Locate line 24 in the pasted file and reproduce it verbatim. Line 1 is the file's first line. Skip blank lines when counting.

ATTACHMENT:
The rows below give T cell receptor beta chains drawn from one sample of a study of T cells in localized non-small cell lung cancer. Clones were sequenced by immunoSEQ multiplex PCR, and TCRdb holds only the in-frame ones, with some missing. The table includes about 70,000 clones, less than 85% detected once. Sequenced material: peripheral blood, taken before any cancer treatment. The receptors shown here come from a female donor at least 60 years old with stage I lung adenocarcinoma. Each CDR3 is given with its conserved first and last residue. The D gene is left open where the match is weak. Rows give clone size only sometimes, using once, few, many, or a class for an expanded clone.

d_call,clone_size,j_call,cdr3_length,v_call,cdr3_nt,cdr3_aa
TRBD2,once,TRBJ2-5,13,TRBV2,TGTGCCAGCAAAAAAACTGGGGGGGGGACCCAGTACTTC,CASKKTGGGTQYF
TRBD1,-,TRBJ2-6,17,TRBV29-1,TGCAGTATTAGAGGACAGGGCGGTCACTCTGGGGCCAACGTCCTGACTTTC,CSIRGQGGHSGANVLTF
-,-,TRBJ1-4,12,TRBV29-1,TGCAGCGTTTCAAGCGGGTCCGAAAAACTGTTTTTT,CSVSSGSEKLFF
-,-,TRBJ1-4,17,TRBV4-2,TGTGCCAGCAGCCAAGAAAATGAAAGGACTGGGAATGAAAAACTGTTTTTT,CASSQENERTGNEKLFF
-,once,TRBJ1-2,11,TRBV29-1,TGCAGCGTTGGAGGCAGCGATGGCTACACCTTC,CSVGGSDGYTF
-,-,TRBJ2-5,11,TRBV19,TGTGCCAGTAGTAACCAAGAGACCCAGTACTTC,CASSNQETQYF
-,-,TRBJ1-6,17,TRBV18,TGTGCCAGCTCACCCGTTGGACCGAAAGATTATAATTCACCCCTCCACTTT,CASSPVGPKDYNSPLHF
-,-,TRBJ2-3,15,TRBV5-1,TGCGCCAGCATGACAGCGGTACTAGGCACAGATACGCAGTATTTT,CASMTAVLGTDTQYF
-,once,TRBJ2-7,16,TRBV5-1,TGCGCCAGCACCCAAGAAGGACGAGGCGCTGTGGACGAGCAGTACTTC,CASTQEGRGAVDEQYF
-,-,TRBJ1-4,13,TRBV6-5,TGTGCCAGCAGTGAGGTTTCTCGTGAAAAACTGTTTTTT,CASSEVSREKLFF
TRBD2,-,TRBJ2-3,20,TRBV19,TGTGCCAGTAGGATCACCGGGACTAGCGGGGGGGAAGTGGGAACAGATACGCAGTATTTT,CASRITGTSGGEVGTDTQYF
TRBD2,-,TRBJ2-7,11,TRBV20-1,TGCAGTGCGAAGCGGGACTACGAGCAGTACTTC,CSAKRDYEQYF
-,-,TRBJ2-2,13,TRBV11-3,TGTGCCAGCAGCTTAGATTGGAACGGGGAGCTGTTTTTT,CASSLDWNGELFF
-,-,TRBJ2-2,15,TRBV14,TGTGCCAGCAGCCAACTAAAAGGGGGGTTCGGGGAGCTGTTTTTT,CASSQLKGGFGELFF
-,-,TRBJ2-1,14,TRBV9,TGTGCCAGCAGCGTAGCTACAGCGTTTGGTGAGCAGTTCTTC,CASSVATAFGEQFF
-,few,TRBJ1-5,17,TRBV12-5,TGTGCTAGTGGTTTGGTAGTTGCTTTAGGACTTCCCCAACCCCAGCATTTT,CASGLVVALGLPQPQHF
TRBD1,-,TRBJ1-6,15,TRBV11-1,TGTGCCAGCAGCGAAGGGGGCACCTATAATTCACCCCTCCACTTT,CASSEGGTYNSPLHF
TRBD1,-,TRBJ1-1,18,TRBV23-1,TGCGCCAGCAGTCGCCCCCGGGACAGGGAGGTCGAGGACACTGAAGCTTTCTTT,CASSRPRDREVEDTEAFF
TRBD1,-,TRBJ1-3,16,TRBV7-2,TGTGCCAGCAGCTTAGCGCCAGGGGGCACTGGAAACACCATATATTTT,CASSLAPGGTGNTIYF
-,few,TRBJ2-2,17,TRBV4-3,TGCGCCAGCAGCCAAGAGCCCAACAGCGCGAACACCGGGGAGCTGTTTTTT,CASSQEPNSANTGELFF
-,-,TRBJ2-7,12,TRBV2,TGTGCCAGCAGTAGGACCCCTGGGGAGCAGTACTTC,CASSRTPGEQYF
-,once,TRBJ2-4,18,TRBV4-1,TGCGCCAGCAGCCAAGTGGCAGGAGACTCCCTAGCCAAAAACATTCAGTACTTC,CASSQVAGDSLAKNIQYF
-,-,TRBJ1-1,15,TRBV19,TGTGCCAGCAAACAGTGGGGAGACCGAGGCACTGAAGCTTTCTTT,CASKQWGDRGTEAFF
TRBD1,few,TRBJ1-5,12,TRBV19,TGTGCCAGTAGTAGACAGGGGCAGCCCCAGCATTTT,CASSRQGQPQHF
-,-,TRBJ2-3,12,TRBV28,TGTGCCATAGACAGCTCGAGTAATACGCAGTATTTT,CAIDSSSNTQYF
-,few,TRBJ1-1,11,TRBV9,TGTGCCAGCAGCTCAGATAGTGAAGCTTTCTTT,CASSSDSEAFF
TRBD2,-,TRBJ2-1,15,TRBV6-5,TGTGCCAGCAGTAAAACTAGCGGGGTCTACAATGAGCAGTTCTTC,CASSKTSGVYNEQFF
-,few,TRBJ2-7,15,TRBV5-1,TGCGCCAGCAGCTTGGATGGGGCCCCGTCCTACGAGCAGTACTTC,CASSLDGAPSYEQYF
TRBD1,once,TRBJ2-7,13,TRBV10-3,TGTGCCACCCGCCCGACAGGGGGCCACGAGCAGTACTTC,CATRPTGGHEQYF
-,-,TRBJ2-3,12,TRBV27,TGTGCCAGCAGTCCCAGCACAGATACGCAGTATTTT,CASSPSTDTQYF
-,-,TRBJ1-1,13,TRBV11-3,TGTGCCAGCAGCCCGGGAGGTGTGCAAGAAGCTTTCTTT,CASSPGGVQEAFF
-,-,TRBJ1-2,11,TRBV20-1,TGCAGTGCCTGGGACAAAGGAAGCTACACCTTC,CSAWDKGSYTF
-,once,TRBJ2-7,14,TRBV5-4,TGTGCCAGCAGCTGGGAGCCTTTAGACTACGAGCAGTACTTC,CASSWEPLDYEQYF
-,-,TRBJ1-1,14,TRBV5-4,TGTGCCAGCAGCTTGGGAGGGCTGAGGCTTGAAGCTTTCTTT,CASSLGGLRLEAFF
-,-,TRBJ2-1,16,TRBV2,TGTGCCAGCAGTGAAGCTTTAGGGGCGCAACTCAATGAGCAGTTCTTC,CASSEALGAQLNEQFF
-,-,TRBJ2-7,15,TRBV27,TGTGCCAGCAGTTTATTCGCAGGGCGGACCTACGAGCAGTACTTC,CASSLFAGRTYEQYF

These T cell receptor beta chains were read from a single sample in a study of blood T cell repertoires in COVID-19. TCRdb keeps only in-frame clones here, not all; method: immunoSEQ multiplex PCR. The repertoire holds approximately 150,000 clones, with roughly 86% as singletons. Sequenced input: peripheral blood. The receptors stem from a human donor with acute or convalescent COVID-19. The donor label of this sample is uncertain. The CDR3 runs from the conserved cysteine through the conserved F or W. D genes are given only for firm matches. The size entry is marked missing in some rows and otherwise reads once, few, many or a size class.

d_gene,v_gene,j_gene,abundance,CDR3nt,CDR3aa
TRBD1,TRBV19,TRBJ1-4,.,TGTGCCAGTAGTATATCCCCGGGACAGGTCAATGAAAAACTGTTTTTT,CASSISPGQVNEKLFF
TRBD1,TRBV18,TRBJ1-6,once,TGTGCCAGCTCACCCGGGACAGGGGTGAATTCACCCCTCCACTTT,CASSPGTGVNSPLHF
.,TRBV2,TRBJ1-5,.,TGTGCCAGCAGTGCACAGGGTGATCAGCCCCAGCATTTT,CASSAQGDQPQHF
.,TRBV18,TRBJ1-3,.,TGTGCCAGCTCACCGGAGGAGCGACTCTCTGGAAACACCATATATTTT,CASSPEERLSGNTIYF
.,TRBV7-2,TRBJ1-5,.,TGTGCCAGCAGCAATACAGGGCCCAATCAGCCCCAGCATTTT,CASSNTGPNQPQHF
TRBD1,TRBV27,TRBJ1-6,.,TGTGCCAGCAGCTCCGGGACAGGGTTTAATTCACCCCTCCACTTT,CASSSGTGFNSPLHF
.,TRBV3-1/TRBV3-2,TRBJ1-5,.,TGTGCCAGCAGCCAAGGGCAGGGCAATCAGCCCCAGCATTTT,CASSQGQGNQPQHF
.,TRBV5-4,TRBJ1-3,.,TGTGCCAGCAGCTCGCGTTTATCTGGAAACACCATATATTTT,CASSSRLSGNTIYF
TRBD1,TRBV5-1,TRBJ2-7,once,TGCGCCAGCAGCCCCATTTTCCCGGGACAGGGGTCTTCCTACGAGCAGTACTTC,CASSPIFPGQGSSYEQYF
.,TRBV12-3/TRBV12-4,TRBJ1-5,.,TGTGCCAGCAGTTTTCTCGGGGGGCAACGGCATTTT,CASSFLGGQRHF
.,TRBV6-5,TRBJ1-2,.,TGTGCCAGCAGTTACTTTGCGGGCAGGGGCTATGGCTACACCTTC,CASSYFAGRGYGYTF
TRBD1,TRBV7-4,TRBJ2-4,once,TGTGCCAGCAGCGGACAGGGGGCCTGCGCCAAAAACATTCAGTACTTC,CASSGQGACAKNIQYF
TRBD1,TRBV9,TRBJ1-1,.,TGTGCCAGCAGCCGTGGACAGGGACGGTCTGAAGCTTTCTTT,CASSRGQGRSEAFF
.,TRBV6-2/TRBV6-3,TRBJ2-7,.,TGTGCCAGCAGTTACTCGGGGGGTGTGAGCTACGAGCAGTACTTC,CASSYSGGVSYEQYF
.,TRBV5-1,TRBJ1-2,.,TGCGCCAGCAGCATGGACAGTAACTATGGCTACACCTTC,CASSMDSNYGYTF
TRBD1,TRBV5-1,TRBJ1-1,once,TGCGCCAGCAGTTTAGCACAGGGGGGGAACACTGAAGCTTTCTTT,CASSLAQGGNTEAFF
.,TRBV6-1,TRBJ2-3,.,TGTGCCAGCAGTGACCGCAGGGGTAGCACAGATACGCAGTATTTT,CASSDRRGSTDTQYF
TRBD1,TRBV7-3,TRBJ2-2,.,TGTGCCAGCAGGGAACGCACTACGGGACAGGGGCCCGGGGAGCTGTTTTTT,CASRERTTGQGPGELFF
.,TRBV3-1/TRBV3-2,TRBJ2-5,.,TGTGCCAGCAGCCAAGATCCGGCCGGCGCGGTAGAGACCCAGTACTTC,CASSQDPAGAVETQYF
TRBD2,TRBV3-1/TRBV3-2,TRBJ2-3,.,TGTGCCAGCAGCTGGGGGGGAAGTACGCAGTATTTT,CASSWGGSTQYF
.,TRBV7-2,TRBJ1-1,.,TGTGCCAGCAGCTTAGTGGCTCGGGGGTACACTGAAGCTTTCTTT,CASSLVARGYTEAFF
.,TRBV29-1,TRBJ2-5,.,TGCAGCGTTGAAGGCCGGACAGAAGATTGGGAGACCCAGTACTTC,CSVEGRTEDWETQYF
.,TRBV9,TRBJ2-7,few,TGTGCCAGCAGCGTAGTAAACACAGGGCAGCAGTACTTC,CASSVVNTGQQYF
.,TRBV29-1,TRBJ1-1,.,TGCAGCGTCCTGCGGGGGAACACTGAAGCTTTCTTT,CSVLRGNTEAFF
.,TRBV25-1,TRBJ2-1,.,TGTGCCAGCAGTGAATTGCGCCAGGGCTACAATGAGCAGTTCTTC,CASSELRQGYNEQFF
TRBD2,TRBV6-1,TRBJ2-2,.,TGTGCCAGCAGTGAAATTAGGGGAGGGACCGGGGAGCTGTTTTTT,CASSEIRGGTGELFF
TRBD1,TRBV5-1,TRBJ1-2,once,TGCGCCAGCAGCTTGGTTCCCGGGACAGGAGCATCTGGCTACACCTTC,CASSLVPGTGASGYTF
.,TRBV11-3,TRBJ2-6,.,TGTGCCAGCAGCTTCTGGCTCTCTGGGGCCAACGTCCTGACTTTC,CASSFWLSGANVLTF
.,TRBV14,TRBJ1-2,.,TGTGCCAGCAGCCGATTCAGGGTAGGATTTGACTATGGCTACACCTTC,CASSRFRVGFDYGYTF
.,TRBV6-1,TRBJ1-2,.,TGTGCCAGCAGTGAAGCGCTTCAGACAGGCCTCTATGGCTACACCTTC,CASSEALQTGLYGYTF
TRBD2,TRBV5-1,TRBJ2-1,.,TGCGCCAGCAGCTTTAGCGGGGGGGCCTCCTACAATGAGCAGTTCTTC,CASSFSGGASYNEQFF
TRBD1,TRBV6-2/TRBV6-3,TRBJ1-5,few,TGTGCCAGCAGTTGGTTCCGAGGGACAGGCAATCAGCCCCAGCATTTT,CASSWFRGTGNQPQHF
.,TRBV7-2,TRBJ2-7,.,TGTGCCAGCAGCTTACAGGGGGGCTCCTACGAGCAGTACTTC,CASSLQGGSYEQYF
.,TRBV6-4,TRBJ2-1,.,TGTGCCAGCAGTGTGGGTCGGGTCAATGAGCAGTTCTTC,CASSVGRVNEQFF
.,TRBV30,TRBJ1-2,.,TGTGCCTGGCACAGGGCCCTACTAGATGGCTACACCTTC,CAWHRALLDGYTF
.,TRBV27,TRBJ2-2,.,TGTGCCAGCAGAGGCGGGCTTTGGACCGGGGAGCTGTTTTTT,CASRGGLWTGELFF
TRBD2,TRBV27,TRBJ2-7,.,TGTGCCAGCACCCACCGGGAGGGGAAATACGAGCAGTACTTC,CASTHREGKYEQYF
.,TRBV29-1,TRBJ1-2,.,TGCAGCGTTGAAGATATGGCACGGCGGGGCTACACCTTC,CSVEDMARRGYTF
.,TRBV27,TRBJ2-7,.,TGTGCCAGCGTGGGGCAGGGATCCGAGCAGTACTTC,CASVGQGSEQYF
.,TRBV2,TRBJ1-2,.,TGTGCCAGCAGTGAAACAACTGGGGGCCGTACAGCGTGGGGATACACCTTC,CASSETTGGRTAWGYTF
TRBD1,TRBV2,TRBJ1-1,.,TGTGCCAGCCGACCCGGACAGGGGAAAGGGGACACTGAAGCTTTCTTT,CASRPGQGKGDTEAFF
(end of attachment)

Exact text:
-,once,TRBJ2-4,18,TRBV4-1,TGCGCCAGCAGCCAAGTGGCAGGAGACTCCCTAGCCAAAAACATTCAGTACTTC,CASSQVAGDSLAKNIQYF